Easy to be cynical with half a century’s hindsight and knowledge of how History (and Vietnam and cultural divisiveness and feminism and monetarism and postmodernism) would kick this simple dream to pieces. Too easy, in fact. I listen to the CDs and wish life were as simple and black-and-white in morality as the old folk festival ethos always implies.

But another set of thoughts come to me.

Is there any form of music that has been more haunted by delusions of “authenticity” than folk music? I doubt it. Why should this be so? Because old folkies want to believe that they are listening to the natural and authentic expression of “the people” without any intervening calculations of commercialism.

Consider that very term “folk music”. It suggests an upswelling from all of the “folk” (and doesn’t “folk”, like its German parent “Volk”, at once evoke peasants and countrypeople as opposed to urbanites and city slickers?). It ignores the fact that many “folk songs” are the compositions of specific individuals who had their own commercial and monetary interests. It implies that this is a natural and uncorrupted music. Especially when deployed by left-wingers (hello The Almanac Singers, hello The Weavers, hello Billy Bragg), it assumes the virtue of simple ordinary people in opposition to business corporations and the commercial mainstream.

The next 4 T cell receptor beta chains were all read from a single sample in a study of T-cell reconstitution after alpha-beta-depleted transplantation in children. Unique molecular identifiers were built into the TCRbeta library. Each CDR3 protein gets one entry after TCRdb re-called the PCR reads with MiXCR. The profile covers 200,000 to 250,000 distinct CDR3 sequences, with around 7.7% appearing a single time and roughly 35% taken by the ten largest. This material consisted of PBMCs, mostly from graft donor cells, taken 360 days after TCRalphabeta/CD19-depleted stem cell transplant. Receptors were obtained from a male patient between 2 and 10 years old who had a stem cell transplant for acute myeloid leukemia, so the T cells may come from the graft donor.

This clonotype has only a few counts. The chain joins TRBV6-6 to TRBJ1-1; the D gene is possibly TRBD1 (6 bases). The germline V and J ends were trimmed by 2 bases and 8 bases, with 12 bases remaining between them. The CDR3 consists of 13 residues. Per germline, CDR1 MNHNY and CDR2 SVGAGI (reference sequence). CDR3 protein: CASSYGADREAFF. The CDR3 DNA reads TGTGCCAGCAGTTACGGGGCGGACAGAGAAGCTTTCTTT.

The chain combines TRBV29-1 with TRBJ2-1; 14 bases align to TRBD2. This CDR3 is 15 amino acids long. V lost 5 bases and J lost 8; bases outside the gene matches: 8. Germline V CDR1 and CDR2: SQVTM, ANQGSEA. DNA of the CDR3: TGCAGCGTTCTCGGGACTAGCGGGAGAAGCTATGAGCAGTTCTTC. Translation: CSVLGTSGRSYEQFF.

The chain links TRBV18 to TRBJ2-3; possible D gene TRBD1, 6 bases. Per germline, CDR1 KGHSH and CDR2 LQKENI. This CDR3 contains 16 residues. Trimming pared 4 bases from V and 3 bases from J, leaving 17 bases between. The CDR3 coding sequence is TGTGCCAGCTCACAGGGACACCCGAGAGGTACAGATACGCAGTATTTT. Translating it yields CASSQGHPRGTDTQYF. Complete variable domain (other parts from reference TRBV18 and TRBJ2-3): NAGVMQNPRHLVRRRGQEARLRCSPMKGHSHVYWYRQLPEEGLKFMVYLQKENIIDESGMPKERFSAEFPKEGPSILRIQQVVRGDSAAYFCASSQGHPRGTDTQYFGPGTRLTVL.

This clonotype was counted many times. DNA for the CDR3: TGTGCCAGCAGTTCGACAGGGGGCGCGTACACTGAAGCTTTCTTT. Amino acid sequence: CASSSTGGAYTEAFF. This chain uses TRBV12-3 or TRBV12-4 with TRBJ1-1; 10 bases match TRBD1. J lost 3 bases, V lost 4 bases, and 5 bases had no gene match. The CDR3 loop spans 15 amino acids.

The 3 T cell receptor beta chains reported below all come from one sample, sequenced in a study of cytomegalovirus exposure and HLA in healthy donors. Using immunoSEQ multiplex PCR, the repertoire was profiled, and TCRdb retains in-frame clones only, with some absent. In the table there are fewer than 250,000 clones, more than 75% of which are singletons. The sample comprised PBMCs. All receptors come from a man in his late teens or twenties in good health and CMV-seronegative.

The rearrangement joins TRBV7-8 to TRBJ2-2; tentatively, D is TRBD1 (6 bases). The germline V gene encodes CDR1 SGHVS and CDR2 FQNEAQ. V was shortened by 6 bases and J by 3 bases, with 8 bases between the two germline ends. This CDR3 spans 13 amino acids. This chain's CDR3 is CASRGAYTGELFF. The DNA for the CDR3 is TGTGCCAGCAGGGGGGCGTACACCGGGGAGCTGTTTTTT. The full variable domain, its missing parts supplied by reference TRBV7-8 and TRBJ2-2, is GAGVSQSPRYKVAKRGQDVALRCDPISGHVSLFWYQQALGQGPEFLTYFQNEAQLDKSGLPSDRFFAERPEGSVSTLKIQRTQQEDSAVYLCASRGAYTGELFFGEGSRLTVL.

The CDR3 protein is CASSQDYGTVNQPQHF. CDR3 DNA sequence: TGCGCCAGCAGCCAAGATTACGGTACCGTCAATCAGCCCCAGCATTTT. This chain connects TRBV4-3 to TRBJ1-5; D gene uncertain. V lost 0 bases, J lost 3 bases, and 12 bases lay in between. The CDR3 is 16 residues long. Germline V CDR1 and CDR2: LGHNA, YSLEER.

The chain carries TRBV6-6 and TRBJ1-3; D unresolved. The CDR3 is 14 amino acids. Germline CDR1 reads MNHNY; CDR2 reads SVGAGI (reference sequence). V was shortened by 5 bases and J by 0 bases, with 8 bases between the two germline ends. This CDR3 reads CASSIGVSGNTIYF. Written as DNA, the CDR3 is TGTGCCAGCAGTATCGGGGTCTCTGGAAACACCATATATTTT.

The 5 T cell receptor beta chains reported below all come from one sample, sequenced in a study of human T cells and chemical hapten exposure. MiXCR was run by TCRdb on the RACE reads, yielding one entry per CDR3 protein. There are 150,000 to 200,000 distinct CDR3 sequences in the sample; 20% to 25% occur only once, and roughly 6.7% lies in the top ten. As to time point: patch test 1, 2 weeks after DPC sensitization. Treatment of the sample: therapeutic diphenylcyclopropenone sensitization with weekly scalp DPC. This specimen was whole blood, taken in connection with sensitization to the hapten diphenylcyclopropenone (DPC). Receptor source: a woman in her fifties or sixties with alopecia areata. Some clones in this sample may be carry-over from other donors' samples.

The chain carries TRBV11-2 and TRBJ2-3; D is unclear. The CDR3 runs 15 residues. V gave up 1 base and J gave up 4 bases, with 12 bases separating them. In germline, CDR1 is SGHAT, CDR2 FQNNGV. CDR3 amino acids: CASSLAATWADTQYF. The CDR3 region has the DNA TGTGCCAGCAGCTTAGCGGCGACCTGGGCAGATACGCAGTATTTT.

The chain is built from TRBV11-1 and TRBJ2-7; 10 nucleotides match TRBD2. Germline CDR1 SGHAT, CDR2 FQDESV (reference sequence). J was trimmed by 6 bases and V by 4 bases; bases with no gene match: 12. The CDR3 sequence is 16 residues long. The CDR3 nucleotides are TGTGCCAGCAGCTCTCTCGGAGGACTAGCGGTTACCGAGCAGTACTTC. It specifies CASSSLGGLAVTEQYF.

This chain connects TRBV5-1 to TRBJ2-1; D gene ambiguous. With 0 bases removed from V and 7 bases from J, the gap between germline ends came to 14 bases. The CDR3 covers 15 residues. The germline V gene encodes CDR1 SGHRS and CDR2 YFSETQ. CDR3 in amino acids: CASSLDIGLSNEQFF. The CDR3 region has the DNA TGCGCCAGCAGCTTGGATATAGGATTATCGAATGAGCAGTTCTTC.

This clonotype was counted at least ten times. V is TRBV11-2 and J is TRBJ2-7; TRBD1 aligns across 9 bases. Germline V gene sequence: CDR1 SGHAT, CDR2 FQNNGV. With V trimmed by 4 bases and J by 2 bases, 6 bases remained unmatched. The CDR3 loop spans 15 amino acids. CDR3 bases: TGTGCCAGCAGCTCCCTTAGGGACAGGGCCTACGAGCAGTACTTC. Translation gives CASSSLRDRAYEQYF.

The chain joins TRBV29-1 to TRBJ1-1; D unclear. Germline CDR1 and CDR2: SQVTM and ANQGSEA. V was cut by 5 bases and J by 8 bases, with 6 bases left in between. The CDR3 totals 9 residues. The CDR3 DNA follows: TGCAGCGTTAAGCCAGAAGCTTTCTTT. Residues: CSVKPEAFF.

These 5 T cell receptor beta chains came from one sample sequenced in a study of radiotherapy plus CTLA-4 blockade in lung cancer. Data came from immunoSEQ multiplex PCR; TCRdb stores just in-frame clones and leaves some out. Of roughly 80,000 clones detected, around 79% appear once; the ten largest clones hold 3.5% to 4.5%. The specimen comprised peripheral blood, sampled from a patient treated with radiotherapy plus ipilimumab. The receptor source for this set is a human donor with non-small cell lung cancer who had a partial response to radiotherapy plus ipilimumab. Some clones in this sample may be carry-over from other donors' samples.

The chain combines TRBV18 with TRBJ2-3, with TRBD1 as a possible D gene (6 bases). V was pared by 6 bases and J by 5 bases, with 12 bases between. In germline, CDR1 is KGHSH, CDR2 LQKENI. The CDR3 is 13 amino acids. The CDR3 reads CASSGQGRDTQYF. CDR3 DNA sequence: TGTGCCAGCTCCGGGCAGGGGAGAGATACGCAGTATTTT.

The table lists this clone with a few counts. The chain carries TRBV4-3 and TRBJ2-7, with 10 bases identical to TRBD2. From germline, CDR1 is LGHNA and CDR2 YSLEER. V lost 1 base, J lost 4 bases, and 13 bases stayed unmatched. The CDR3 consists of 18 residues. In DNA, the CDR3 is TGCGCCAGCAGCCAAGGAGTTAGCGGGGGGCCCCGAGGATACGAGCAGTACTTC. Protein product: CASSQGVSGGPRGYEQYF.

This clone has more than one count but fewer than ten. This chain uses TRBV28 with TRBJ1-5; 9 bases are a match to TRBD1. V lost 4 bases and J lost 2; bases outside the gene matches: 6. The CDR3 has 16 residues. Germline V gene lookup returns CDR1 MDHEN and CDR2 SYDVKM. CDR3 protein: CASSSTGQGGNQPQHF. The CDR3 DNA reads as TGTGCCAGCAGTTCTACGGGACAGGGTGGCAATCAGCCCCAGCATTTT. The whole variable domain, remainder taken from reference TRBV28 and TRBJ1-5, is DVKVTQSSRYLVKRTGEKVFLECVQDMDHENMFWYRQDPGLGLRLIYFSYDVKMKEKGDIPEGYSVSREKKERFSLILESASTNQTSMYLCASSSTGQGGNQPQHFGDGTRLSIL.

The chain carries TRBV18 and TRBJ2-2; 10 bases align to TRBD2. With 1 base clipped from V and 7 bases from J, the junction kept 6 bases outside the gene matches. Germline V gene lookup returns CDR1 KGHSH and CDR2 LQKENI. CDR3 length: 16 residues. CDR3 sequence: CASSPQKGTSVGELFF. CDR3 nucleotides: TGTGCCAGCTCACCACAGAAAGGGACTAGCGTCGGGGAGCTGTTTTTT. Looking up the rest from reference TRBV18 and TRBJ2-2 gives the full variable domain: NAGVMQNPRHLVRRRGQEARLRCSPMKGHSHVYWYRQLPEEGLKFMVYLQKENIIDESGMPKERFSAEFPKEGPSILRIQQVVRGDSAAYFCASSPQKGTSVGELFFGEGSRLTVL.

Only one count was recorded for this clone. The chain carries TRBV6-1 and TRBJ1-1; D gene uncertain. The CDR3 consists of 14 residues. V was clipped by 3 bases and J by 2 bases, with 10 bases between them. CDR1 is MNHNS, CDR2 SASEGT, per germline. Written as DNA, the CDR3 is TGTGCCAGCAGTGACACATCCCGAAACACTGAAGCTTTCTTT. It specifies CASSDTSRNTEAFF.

Liking folk music means – supposedly – being virtuous and resisting commercial pressure.

You can get really grisly and dishonest versions of this ethos. In his 1962 play Chips With Everything, the left-wing playwright Arnold Wesker has an RAF recruit being pushed around by “the officer class’. Cynically, the officers want the proletarian squaddies to listen to Elvis Presley and rock’n’roll which are, of course, ways of keeping the working class drugged on inanities. An officer thinks he will get an easy chuckle by asking a recruit to sing. He imagines he is going to hear some banal rock lyric. Instead, the recruit gets up and sings a show-stopping “authentic” folk song and the officer is rightly put in his place.